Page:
The HQ was processing things like medical evacuations, support fire missions, contact reports. The way it was done was very inefficient, frustratingly so. For instance, a medical mission would go like this.
A unit would report an IED strike with critical injuries. The unit would pass a MEDEVAC request by radio to their company -> batalion -> brigade HQ (us). We would then be the dispatch center for the helicopters and synchronization of airspace and hospital and all.
When the request would come in, it would typically be ~30s to 1m after the actual strike. I would yell at an airman that would get up his chair, walk to the center map and with his rule, measure the distance in miles between the hospital landing pad and the strike. He would then compute ETAs and for the helicopters based on various parameters. He would then ask the helicopter HQ to send a chopper on site. He would then slowly type a message in a proformat, post that in the channel. That's ~5m later.
When I was there, I've picked up VBA (VB for Applications), the macro system behind Excel. I didn't even know what a programming language was back then.
This 5min latency in sending the request to choppers, and giving back ETD/ETA info to the unit on the ground would result in people dying off their wounds, or staying in dangerous/exposed locations longer than strictly necessary (waiting for chopper ETAs). This 5min latency was putting people at risk and killing folks.
So I wrote a tool to automate this man's job, in VBA. I picked up the language on site and reduced that latency to ~15s. Being the canadian army, they don't give medals but I got this:
Then, I wrote tools to automate many other parts of the HQ, like a database to handle multiple concurrent critical incidents or a tool to manage airspace for fire missions. Then I realized I liked this programming thing much more than running around with guns. Then I came back to Canada and started a degree in software engineering. Then I'm here today.
His job was fairly simple: controlling access to information. Other departments would send him requests for information about certain individuals, and his job was to send them the data that they required, but only that data, to prevent other departments from intentionally or inadvertently accessing the wrong data (and violating privacy laws).
So his day consisted of getting an e-mail with a request for data X about person Y, and then sending them that data. A fairly straightforward task, but when he was hired there was a three-month backlog.
After a week or two, he wrote an application in VB that would access the database directly; he could type in a name, choose a result, select fields, generate a PDF, and e-mail it to a given e-mail address. What used to be a 5-10 minute job became a 30 second job. His three-month backlog turned into a three-month headway. People were getting their results within minutes of sending the request, rather than hours, days, or weeks, and productivity everywhere increased.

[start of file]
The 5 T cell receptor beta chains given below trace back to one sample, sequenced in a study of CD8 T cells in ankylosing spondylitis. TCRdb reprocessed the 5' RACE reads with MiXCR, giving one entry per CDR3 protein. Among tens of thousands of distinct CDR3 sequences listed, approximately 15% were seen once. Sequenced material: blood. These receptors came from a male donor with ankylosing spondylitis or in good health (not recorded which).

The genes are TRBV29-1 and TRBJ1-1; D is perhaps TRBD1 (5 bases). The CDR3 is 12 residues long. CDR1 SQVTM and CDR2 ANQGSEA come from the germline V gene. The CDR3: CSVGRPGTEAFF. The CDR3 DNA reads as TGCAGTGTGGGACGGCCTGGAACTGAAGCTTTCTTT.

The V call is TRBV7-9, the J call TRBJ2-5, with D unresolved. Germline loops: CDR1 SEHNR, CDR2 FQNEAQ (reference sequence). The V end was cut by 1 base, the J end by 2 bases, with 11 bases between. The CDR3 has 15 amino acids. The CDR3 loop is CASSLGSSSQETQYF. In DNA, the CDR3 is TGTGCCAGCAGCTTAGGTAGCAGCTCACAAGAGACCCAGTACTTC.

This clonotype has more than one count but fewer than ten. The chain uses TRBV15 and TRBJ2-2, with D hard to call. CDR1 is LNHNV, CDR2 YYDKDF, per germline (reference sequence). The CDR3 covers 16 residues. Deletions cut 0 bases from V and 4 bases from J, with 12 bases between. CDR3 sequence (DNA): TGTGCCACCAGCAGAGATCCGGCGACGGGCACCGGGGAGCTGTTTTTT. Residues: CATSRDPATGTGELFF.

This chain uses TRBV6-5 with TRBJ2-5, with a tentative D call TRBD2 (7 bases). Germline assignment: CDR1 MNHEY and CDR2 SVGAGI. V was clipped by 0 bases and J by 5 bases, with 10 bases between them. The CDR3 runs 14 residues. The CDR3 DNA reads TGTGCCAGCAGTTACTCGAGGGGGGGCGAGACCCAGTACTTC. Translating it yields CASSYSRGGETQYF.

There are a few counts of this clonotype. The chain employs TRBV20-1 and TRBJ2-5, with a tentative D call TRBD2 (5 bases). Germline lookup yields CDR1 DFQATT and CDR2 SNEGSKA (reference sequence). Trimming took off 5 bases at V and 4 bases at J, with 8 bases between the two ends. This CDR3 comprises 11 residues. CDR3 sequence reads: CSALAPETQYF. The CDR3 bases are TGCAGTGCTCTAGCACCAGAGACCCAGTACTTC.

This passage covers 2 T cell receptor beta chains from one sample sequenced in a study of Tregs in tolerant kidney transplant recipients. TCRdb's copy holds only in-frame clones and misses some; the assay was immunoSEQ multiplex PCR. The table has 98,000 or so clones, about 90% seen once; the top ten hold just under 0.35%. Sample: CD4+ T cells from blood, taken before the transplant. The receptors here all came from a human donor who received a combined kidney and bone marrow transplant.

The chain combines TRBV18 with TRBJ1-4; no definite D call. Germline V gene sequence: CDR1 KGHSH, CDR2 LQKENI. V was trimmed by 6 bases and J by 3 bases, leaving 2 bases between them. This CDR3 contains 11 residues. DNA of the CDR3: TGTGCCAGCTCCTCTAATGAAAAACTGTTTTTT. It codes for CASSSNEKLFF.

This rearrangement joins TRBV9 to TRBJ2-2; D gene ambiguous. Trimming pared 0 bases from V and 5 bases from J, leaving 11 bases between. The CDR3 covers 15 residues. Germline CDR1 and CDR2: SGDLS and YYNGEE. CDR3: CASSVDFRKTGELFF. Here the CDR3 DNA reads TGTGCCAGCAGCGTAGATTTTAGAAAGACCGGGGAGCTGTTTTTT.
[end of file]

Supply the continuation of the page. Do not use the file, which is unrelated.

At this point, his job consisted of sitting at his desk watching anime on his netbook until a request came in, typing for a few seconds, clicking a button, then watching anime again.
He was bored constantly; he asked his boss for more work, something else to do, automation or paperwork or anything, but his boss refused. Union job, defined role, can't give you more work.
Haven't talked to him in ages. For all I know he's linked his app into Outlook to pre-fill fields by now and he's running a startup out of his office in his eight hours a day of extra spare time.
It might sound corny, but this is what I like to think the profession is 'all about' - identifying real problems and using our talents with whatever resources are available to solve them.
Best of luck with your studies.
This sounds like an interesting startup idea: TOC software. It would be easy to write. I wonder how difficult it would be to sell to the Army.
I see from your Github that you, too, write Go. We should talk sometime.
I think the best way to make a difference with software would be as a consultant, deploying with units and doing work straight from there, in an ad-hoc way. Similarly I guess to the stories about how the Obama elections team worked. Deploying a small group of devs with a battle group, who have for purpose to write custom software to make the battle group more efficient. By participating in the pre-deployment training and exercise, the devs could familiarize themselves with the most important tools that need to be created for the deployment. Then while deployed, polish the rough edges and adapt the tools to new situations.
Otherwise, going through the procurement chain of the army will inevitably lead to insanity and bad software, and no actionable result. We had software when I went about writing those tools; it was just so bad and inappropriate that nobody used it.
I once worked on a project that spent 7 years in the planning stages and they decided to take a 6 month break from development after the first demo to reevaluate things. Not because the demo had issues, they where not sure if this was the correct approach.
A different project was considered a complete success except we increased productivity to much.
Really speaks volumes about how key it is to take the initiative upon yourself to solve problems and advance your own knowledge. Thanks again.
Heck, my brother is commander of the 10th medical wing in the USAF -- I should ask him what tools he thinks they are lacking.